Army chief M.M. Naravane’s insinuation that Kathmandu was protesting over the boundary issue on the behest of another country is insensitive, uncalled for, and deeply damaging for the two armies in which he holds the rank of General, India and Nepal. As honorary General of the Nepal Army, Naravane has undermined his own position, waded into a domain that is clearly non-military, and brought unnecessary stress on a relationship unique to the two armies. Especially because the seven Gorkha regiments in the Indian Army make up almost 40 battalions, and most of the soldiers are recruited from Nepal.
In speaking out of turn, Gen Naravane followed the unfortunate precedent that has been encouraged to flourish in the recent past — voluble military chiefs doubling as spokespersons.
India and Nepal not only have the most cordial and interwoven societal relations among sovereign countries, but also the deepest military relationship possible. No two armies are as closely interlinked as those of India and Nepal, and this incomparable time-tested bond has been placed under a strain by an utterance that is both avoidable and unmilitary.
Speaking at an online seminar organised by the Manohar Parrikar Institute for Defence Studies Analyses on 15 May 2020, Gen Naravane said, “I don’t know what they are actually agitating about. There has never been any problem in this Corps in the past. There is a reason to believe that they might have raised this problem at the behest of someone else and that is very much a possibility.”
Forgetting Cariappa’s guidebook
The reciprocal appointment of Generals in both armies began with late Field Marshal (then Gen) K.M. Cariappa, when he assumed office as Chief of Army Staff (COAS) in 1950. The Royal Nepal Army conferred the honorary rank of General on him, and since then it has been followed as a gesture of respect and honour seldom seen between two sovereign armies. As COAS, Field Marshal Cariappa penned the last word on what is expected of an officer with his handbook on etiquette for gentleman cadets. It seems to have been misplaced, since this is possibly the first occasion when an Army chief has raised doubts about the political and diplomatic actions of Nepal.
It brings to mind one of the oft-repeated quotes of the inimitable, and legendary, Field Marshal Sam Manekshaw. He joined 8 Gorkha Rifles after India was partitioned and his original Frontier Force battalion became part of the Pakistan Army. Sam Bahadur, as he came to be fondly called, left behind a treasure trove of quotes relevant for the nation and its Army. As a Gorkha, he would have been particularly dismayed by the current controversy as is clear from his very prescient observation: “The problem in India is that as soon as one of us is put in a position of power, he feels that he has the monopoly of the entire knowledge.”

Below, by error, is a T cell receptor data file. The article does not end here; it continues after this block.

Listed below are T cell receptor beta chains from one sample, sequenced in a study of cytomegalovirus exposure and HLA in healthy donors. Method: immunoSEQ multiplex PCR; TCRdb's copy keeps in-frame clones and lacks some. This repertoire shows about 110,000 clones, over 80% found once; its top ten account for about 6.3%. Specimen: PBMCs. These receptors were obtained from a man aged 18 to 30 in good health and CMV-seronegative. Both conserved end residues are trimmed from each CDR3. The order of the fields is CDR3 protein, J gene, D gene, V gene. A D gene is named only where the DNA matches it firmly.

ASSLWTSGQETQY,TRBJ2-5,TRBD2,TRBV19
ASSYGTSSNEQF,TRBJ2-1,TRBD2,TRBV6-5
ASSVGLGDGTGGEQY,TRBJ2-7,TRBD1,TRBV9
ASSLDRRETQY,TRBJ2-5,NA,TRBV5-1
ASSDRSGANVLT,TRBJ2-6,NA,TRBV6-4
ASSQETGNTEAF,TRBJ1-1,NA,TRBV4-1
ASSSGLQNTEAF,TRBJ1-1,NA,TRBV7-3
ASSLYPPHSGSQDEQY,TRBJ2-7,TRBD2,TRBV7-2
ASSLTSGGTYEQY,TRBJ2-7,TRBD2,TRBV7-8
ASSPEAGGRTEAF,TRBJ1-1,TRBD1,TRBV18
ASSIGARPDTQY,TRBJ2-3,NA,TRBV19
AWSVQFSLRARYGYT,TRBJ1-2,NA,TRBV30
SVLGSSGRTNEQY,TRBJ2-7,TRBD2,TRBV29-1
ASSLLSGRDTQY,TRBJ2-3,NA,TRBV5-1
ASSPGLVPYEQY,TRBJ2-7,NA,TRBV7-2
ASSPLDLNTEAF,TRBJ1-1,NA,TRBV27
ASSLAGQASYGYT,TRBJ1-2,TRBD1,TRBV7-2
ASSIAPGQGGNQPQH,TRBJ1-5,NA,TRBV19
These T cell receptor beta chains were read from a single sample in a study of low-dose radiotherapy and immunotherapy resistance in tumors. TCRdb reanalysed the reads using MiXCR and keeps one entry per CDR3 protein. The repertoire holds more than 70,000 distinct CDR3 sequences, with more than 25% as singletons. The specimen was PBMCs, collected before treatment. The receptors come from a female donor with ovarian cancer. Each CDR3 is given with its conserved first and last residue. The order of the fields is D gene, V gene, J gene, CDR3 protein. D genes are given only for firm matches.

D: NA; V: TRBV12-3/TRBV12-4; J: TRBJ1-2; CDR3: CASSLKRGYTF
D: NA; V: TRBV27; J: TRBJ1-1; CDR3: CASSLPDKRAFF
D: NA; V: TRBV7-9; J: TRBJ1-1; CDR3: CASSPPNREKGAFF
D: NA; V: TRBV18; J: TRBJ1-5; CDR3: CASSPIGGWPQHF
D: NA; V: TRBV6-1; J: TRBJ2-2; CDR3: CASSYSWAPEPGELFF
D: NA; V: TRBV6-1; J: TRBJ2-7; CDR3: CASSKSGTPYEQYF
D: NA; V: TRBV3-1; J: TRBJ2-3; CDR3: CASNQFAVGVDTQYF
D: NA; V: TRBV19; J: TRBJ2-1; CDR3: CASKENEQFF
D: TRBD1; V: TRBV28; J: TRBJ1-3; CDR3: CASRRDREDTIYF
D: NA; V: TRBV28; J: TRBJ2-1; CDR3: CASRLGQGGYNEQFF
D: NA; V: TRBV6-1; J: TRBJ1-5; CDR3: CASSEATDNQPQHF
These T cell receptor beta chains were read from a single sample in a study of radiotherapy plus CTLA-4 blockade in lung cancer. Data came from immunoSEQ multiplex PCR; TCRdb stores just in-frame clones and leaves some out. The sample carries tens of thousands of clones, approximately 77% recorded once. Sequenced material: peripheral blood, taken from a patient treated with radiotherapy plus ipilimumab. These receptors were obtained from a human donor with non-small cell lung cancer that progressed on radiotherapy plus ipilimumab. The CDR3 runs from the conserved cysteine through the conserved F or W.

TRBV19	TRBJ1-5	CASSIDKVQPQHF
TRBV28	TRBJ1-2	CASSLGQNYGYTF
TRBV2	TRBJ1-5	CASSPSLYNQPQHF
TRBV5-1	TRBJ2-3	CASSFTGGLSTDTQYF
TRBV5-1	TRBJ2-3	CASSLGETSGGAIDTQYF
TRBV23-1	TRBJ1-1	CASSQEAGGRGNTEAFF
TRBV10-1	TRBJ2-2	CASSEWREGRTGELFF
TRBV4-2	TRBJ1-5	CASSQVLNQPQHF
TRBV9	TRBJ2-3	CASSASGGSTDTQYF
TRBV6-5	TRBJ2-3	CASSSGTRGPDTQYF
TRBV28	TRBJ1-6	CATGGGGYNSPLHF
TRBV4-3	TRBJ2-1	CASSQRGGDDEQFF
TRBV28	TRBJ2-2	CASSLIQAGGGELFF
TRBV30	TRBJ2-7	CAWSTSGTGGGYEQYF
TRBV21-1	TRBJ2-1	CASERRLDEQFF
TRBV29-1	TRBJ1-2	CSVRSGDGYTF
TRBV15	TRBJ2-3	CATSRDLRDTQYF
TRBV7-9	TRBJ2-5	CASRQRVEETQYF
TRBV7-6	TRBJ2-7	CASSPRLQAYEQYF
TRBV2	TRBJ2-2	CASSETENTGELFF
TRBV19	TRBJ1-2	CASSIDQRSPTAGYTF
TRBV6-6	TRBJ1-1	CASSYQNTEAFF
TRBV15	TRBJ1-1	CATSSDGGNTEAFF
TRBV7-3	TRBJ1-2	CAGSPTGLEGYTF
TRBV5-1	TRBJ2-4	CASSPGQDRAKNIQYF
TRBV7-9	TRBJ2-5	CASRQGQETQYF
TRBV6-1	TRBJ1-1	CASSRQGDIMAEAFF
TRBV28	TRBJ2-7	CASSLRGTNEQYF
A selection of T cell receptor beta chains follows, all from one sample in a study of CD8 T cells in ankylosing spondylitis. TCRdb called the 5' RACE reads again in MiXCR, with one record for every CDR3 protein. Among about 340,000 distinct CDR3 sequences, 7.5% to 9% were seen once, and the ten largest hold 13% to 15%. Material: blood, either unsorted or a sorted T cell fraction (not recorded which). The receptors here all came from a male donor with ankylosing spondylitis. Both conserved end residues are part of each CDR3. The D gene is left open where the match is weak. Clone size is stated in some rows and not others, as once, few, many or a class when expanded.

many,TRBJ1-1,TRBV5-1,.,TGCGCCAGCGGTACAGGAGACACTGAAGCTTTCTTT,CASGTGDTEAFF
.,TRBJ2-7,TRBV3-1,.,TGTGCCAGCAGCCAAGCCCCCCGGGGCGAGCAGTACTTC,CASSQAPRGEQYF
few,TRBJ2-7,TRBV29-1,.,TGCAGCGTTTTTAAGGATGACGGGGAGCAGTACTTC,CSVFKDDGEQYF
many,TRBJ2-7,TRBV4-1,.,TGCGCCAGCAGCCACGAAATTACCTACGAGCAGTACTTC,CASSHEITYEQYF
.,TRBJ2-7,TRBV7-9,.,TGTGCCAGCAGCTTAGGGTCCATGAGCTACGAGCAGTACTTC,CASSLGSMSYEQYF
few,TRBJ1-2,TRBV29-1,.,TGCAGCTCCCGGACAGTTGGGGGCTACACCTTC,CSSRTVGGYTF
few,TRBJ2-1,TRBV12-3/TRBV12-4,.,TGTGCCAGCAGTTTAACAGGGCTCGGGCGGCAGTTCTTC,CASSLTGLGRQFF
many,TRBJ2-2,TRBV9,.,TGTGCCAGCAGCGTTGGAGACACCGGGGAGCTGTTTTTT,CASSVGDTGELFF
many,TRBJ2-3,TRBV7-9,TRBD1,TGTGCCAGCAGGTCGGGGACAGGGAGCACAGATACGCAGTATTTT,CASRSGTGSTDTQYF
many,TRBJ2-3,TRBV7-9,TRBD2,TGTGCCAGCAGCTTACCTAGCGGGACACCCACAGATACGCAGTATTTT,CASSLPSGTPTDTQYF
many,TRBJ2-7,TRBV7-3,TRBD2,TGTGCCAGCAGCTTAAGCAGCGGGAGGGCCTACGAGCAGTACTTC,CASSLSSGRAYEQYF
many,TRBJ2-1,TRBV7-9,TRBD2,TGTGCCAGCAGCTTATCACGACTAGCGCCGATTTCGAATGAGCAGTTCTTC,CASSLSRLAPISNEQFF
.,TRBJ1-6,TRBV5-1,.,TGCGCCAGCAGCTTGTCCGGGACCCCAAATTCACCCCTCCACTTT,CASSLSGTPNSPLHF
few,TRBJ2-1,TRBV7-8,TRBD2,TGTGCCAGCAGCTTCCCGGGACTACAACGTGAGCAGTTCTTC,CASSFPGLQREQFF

Citizens of Nepal train and then take an oath to uphold the national security interests of India. And over the decades they have been living up to that oath, many times making the ultimate sacrifice. Army’s seven Gorkha regiments depict a closeness and confidence unparalleled today. The numbers drawing an Indian Army pension in Nepal is slowly nudging toward 130,000. So much so that Army officers posted in the Indian embassy in Nepal would be the highest number in a diplomatic mission, and include military medical staff, which is an apt testimony to the importance given to Nepali Gorkha soldiers and their families.
Indignation brought by an Army chief
Gen. Naravane has undermined the credibility of Nepal, which has given so much to India in terms of soldiers, service, and many a times sacrifices, too. Indians with deep-rooted family connections in Nepal see yet another needless controversy between the two countries. Even as the ire over the Madhesi agitation persists in Kathmandu and beyond, India’s meddlesome attitude toward Nepal is once again a point of heated discussion there.
Except this time, a first ever, the indignation is because of an Army officer, and a chief at that. No soldier, in India or in Nepal, believes that General Naravane’s inconsiderate remarks have not been instigated by someone within the Narendra Modi government.
That is indeed a harsh whisper to circulate, which once again brings to mind another gem from late Sam Bahadur when former Prime Minister Indira Gandhi asked him about military coup rumours. Mutual respect was of a different order then, and he quipped, “You mind your own business, I’ll mind mine. You kiss your own sweetheart, I’ll kiss mine. I don’t interfere politically, as long as nobody interferes with me in the Army.” Sam Bahadur would obviously dissect this episode very differently.
The author is a Congress leader and Editor-in-Chief of Defence & Security Alert. Views are personal.
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